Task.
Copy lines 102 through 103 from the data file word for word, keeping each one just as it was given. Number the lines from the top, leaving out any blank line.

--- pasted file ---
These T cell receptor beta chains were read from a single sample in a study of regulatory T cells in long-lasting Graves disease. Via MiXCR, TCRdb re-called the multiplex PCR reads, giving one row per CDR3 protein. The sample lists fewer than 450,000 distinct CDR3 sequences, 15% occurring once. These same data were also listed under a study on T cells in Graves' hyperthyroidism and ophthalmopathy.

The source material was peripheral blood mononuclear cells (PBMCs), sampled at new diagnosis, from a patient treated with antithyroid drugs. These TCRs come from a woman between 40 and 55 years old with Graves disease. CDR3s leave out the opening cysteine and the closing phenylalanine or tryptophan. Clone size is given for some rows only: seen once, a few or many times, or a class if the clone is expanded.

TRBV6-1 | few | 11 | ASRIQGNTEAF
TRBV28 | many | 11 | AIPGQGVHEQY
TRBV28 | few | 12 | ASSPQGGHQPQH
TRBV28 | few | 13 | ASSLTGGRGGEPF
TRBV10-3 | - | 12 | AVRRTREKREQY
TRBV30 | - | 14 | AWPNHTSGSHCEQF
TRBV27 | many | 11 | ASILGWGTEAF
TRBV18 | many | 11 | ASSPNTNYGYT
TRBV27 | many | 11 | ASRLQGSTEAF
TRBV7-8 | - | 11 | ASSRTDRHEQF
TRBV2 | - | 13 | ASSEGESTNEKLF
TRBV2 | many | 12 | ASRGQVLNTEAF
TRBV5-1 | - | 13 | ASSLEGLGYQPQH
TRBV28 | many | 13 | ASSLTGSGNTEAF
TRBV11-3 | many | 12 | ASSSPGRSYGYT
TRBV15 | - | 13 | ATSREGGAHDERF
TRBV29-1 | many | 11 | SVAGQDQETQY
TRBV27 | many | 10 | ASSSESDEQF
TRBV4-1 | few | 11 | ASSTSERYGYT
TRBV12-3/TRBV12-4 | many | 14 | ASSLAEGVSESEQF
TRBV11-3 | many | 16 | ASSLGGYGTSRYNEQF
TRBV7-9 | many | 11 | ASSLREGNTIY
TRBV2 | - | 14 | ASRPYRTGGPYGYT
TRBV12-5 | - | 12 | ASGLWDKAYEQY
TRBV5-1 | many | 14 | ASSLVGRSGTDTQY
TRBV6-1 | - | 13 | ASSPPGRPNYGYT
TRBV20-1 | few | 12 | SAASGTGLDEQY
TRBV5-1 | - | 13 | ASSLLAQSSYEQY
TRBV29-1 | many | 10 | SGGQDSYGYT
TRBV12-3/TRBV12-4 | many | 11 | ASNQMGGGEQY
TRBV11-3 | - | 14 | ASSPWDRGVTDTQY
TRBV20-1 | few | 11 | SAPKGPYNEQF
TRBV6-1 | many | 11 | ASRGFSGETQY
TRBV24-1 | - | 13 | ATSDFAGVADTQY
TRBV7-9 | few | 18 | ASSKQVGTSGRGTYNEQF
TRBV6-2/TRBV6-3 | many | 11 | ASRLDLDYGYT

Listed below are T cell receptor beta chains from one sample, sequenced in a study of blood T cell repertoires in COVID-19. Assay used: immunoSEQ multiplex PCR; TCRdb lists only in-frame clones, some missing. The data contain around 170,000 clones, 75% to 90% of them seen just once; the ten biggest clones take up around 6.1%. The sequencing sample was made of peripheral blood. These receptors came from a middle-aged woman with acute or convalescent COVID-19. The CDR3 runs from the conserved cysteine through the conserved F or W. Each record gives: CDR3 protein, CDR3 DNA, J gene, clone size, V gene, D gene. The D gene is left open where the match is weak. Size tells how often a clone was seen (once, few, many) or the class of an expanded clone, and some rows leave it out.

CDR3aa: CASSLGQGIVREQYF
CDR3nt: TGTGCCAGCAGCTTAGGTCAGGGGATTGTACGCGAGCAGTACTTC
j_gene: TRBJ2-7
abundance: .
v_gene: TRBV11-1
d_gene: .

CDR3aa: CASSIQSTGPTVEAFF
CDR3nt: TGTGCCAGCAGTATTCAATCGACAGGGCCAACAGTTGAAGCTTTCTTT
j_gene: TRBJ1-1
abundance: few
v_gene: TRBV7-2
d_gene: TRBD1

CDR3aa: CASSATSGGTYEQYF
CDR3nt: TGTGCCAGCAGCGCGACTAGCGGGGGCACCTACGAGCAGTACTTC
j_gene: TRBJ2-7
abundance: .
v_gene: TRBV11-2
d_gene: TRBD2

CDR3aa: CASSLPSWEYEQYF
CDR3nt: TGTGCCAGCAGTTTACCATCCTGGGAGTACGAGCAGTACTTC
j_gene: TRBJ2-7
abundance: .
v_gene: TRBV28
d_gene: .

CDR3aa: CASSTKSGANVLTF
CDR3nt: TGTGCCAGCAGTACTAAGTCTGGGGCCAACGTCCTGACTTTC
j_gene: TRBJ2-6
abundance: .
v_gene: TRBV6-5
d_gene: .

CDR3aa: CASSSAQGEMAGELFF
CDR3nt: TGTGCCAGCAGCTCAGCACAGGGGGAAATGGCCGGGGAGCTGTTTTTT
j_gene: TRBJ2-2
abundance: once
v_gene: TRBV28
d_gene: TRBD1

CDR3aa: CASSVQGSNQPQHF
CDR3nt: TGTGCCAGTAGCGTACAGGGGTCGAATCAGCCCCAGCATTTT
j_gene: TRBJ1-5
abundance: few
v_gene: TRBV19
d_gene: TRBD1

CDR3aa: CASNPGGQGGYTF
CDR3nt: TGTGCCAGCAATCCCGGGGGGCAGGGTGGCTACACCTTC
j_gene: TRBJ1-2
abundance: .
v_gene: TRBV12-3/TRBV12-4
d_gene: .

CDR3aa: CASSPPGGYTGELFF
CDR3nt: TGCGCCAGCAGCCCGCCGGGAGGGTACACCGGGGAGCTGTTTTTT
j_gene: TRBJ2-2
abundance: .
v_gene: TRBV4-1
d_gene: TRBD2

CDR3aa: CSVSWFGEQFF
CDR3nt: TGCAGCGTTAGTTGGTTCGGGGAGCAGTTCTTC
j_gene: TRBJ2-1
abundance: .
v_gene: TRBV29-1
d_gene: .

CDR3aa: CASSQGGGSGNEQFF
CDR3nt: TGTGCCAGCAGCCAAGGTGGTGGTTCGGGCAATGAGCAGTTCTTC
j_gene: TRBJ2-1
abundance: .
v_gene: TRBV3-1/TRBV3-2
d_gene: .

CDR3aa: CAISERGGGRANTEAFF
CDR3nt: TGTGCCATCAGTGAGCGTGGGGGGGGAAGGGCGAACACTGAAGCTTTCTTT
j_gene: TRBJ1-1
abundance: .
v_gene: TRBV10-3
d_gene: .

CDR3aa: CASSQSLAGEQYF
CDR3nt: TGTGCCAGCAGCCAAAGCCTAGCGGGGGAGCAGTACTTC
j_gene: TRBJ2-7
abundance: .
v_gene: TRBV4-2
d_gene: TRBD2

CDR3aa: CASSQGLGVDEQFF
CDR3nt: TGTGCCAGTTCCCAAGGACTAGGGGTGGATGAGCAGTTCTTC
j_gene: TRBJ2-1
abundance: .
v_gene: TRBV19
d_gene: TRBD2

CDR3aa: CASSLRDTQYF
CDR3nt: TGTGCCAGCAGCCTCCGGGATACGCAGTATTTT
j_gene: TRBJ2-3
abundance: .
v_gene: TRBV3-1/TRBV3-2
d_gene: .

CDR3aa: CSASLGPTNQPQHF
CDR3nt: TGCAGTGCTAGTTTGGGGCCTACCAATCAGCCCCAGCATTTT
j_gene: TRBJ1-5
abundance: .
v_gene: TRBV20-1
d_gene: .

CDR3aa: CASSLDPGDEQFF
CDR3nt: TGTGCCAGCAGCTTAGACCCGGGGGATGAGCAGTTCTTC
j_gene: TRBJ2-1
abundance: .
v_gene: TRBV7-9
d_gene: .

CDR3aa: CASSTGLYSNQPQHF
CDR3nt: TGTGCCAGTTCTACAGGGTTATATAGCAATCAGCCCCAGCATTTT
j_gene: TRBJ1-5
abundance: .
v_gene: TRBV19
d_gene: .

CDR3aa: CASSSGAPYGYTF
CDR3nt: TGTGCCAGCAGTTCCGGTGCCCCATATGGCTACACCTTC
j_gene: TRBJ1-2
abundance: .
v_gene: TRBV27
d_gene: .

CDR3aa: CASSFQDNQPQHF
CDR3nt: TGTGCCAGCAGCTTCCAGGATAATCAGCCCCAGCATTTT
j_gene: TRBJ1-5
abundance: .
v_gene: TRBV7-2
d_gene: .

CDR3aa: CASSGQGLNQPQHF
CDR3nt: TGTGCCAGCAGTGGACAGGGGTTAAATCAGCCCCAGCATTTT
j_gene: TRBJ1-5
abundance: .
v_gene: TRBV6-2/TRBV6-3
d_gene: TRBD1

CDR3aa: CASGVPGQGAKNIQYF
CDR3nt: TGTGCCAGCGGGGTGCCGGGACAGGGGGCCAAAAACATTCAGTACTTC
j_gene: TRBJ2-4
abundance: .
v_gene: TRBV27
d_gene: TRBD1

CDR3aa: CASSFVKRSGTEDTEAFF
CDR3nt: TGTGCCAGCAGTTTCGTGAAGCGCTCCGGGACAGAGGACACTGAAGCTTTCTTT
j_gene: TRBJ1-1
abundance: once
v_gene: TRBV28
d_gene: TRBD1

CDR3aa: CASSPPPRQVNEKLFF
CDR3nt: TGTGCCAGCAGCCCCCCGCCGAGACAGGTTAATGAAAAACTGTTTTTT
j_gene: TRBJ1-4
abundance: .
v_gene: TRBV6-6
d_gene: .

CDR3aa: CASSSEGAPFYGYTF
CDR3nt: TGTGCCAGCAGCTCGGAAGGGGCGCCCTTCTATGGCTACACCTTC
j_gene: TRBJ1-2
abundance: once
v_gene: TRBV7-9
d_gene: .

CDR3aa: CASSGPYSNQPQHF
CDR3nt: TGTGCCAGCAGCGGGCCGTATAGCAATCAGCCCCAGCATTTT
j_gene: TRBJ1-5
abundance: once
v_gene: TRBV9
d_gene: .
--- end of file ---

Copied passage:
j_gene: TRBJ2-1
abundance: .